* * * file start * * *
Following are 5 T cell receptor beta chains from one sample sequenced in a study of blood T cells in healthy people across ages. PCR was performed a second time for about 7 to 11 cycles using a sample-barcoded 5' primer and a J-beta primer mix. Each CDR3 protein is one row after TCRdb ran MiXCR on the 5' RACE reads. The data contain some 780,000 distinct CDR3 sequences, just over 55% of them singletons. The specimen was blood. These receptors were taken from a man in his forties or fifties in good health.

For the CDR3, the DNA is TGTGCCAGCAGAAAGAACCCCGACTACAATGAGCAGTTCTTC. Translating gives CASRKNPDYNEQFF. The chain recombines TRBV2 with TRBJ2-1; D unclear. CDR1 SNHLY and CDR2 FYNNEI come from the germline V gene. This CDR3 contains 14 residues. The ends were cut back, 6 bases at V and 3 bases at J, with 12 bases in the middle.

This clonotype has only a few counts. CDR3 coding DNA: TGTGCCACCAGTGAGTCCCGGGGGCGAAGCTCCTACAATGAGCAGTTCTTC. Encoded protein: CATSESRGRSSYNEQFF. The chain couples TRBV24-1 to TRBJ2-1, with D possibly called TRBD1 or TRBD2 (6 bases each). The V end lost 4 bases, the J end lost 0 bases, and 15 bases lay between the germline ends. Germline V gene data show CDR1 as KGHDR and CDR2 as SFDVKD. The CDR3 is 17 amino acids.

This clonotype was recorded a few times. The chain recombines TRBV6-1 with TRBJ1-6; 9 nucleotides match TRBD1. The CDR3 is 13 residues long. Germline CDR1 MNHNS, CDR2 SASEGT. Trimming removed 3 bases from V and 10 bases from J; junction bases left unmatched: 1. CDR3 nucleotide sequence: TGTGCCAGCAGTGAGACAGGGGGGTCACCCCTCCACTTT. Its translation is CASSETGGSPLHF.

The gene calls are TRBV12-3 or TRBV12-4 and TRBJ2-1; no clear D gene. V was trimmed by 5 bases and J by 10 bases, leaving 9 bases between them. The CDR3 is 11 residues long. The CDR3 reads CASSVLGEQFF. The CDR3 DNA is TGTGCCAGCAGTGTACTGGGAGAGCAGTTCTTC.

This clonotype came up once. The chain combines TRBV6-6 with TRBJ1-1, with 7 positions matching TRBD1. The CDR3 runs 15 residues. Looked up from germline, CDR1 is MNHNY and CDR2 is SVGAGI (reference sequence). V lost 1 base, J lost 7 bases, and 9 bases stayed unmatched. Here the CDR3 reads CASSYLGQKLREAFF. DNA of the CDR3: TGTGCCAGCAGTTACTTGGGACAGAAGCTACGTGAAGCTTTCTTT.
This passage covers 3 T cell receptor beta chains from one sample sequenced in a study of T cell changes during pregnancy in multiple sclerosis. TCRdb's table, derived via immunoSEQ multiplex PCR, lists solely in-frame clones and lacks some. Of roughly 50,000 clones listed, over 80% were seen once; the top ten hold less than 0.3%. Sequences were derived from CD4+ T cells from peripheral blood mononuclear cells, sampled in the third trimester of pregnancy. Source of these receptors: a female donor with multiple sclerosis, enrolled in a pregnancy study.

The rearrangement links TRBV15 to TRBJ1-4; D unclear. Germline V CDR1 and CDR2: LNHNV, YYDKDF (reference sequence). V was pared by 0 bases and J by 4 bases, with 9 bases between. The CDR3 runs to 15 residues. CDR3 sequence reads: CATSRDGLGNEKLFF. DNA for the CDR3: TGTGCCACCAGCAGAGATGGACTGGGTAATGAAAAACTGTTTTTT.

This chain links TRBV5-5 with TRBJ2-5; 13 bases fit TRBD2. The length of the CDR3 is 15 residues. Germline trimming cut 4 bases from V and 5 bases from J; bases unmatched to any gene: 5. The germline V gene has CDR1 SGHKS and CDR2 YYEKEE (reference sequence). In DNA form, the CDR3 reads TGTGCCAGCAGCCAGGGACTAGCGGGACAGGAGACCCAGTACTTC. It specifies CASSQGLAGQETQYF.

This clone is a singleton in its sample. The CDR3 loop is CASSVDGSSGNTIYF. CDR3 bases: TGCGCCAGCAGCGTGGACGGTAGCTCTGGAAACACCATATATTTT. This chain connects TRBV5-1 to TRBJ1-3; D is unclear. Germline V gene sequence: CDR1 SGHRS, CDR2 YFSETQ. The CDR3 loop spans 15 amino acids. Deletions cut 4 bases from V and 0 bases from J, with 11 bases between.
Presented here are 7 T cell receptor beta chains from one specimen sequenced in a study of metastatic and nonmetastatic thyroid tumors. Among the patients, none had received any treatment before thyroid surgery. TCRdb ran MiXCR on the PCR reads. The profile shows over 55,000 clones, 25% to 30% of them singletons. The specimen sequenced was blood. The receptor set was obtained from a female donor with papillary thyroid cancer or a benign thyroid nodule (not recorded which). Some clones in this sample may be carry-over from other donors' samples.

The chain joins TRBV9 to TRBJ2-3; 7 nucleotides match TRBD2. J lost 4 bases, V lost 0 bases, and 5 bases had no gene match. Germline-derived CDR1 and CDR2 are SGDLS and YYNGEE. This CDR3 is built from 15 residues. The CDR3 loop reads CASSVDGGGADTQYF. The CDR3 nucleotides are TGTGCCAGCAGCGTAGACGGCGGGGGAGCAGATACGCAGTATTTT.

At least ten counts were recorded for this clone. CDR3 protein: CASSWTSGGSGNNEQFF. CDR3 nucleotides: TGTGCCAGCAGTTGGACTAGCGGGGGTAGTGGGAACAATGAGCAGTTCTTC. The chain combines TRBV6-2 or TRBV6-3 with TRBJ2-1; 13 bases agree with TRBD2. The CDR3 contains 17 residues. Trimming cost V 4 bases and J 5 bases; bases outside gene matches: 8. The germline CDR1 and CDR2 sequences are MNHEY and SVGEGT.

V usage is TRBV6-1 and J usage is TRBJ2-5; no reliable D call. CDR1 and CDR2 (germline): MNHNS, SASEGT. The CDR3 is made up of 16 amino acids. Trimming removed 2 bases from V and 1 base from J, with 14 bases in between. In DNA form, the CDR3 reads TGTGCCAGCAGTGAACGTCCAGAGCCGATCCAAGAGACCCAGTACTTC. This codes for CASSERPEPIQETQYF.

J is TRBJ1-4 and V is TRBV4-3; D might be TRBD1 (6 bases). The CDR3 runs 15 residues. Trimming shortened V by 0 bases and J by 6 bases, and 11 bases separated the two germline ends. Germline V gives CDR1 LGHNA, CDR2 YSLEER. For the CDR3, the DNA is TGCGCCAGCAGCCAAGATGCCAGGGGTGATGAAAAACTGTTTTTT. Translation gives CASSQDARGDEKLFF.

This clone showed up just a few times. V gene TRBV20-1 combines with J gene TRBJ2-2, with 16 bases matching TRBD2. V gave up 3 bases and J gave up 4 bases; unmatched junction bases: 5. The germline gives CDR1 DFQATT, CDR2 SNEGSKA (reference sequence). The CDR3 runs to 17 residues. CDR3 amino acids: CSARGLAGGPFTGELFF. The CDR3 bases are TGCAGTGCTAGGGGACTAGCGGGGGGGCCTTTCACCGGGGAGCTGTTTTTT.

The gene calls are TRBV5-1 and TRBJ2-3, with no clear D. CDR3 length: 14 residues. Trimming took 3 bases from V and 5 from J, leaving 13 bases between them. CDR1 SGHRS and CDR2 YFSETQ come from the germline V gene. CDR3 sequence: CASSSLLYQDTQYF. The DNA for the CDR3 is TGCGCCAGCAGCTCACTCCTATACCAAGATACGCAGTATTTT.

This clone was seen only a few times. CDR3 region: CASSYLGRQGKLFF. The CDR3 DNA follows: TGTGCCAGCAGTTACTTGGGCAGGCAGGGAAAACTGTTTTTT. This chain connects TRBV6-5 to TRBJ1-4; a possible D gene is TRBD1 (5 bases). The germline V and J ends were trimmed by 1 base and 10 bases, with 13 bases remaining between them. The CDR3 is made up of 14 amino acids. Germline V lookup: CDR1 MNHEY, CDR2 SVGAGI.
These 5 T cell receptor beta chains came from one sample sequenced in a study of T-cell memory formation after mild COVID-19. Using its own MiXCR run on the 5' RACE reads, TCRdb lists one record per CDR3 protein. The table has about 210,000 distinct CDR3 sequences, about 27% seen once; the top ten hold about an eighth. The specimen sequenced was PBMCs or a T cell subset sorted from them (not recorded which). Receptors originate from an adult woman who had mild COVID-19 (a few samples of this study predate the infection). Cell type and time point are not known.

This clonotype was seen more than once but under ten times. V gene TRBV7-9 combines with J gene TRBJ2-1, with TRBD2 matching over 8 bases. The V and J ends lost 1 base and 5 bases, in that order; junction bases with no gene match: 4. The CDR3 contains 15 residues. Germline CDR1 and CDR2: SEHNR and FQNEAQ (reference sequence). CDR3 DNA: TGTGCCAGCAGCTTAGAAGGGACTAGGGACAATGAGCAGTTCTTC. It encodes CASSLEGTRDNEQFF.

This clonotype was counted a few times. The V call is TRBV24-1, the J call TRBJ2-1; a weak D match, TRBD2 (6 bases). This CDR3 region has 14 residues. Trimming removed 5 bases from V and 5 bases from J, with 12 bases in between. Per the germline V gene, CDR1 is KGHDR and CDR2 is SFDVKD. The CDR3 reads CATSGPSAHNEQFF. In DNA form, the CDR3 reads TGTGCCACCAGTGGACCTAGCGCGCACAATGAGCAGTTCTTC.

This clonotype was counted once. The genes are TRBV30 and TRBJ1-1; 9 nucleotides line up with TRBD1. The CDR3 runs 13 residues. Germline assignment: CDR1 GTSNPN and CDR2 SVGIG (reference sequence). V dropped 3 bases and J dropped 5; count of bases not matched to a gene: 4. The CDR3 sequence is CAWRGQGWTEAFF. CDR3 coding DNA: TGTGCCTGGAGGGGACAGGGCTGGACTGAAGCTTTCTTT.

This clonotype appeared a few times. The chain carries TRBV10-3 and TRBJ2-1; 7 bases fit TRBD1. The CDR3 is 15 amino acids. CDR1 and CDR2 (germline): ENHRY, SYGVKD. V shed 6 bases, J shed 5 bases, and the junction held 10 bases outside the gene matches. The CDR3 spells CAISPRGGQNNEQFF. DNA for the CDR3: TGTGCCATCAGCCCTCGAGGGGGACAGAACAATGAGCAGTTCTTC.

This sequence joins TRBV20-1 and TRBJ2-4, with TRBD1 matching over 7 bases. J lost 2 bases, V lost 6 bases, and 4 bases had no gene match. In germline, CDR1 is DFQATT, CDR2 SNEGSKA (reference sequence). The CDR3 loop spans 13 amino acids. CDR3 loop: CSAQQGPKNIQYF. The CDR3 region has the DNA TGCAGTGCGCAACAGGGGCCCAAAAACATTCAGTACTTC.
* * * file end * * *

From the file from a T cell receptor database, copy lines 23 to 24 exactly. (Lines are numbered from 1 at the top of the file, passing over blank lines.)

This clonotype appeared a few times. The chain carries TRBV10-3 and TRBJ2-1; 7 bases fit TRBD1. The CDR3 is 15 amino acids. CDR1 and CDR2 (germline): ENHRY, SYGVKD. V shed 6 bases, J shed 5 bases, and the junction held 10 bases outside the gene matches. The CDR3 spells CAISPRGGQNNEQFF. DNA for the CDR3: TGTGCCATCAGCCCTCGAGGGGGACAGAACAATGAGCAGTTCTTC.

This sequence joins TRBV20-1 and TRBJ2-4, with TRBD1 matching over 7 bases. J lost 2 bases, V lost 6 bases, and 4 bases had no gene match. In germline, CDR1 is DFQATT, CDR2 SNEGSKA (reference sequence). The CDR3 loop spans 13 amino acids. CDR3 loop: CSAQQGPKNIQYF. The CDR3 region has the DNA TGCAGTGCGCAACAGGGGCCCAAAAACATTCAGTACTTC.